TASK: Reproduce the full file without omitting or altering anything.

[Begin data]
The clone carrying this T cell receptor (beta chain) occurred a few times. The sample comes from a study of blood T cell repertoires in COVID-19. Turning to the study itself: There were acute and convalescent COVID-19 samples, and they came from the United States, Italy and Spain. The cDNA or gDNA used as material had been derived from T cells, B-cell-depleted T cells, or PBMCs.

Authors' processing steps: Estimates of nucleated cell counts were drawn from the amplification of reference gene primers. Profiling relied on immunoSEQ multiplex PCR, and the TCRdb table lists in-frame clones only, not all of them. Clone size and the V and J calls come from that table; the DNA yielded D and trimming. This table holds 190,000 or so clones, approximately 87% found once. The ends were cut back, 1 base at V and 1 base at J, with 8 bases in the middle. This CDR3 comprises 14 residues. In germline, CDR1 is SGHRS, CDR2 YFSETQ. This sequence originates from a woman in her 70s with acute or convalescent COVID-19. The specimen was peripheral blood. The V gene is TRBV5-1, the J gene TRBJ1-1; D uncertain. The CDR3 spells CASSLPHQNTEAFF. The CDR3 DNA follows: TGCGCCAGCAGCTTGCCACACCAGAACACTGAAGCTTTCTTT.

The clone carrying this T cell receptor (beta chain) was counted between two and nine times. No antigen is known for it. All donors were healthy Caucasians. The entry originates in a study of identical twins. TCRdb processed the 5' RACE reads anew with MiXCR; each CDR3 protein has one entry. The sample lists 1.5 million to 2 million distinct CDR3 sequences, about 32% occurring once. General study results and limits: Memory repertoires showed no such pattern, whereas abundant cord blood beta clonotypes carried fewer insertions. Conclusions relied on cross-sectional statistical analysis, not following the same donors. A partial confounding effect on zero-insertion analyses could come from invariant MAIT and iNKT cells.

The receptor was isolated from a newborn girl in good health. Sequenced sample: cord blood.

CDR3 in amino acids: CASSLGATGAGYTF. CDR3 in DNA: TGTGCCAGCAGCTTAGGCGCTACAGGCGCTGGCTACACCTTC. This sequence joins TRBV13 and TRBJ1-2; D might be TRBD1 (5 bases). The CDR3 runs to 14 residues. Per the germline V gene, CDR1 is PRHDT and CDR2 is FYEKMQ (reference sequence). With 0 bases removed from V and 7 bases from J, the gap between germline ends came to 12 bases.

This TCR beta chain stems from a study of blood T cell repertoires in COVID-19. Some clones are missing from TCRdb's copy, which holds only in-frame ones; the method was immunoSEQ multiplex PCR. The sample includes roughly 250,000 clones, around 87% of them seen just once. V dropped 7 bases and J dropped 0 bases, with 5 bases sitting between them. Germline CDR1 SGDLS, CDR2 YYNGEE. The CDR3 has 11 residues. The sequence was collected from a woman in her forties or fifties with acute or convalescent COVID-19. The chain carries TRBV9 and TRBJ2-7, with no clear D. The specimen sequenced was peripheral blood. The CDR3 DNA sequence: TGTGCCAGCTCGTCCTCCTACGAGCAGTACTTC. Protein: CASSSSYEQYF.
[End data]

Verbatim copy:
The clone carrying this T cell receptor (beta chain) occurred a few times. The sample comes from a study of blood T cell repertoires in COVID-19. Turning to the study itself: There were acute and convalescent COVID-19 samples, and they came from the United States, Italy and Spain. The cDNA or gDNA used as material had been derived from T cells, B-cell-depleted T cells, or PBMCs.

Authors' processing steps: Estimates of nucleated cell counts were drawn from the amplification of reference gene primers. Profiling relied on immunoSEQ multiplex PCR, and the TCRdb table lists in-frame clones only, not all of them. Clone size and the V and J calls come from that table; the DNA yielded D and trimming. This table holds 190,000 or so clones, approximately 87% found once. The ends were cut back, 1 base at V and 1 base at J, with 8 bases in the middle. This CDR3 comprises 14 residues. In germline, CDR1 is SGHRS, CDR2 YFSETQ. This sequence originates from a woman in her 70s with acute or convalescent COVID-19. The specimen was peripheral blood. The V gene is TRBV5-1, the J gene TRBJ1-1; D uncertain. The CDR3 spells CASSLPHQNTEAFF. The CDR3 DNA follows: TGCGCCAGCAGCTTGCCACACCAGAACACTGAAGCTTTCTTT.

The clone carrying this T cell receptor (beta chain) was counted between two and nine times. No antigen is known for it. All donors were healthy Caucasians. The entry originates in a study of identical twins. TCRdb processed the 5' RACE reads anew with MiXCR; each CDR3 protein has one entry. The sample lists 1.5 million to 2 million distinct CDR3 sequences, about 32% occurring once. General study results and limits: Memory repertoires showed no such pattern, whereas abundant cord blood beta clonotypes carried fewer insertions. Conclusions relied on cross-sectional statistical analysis, not following the same donors. A partial confounding effect on zero-insertion analyses could come from invariant MAIT and iNKT cells.

The receptor was isolated from a newborn girl in good health. Sequenced sample: cord blood.

CDR3 in amino acids: CASSLGATGAGYTF. CDR3 in DNA: TGTGCCAGCAGCTTAGGCGCTACAGGCGCTGGCTACACCTTC. This sequence joins TRBV13 and TRBJ1-2; D might be TRBD1 (5 bases). The CDR3 runs to 14 residues. Per the germline V gene, CDR1 is PRHDT and CDR2 is FYEKMQ (reference sequence). With 0 bases removed from V and 7 bases from J, the gap between germline ends came to 12 bases.

This TCR beta chain stems from a study of blood T cell repertoires in COVID-19. Some clones are missing from TCRdb's copy, which holds only in-frame ones; the method was immunoSEQ multiplex PCR. The sample includes roughly 250,000 clones, around 87% of them seen just once. V dropped 7 bases and J dropped 0 bases, with 5 bases sitting between them. Germline CDR1 SGDLS, CDR2 YYNGEE. The CDR3 has 11 residues. The sequence was collected from a woman in her forties or fifties with acute or convalescent COVID-19. The chain carries TRBV9 and TRBJ2-7, with no clear D. The specimen sequenced was peripheral blood. The CDR3 DNA sequence: TGTGCCAGCTCGTCCTCCTACGAGCAGTACTTC. Protein: CASSSSYEQYF.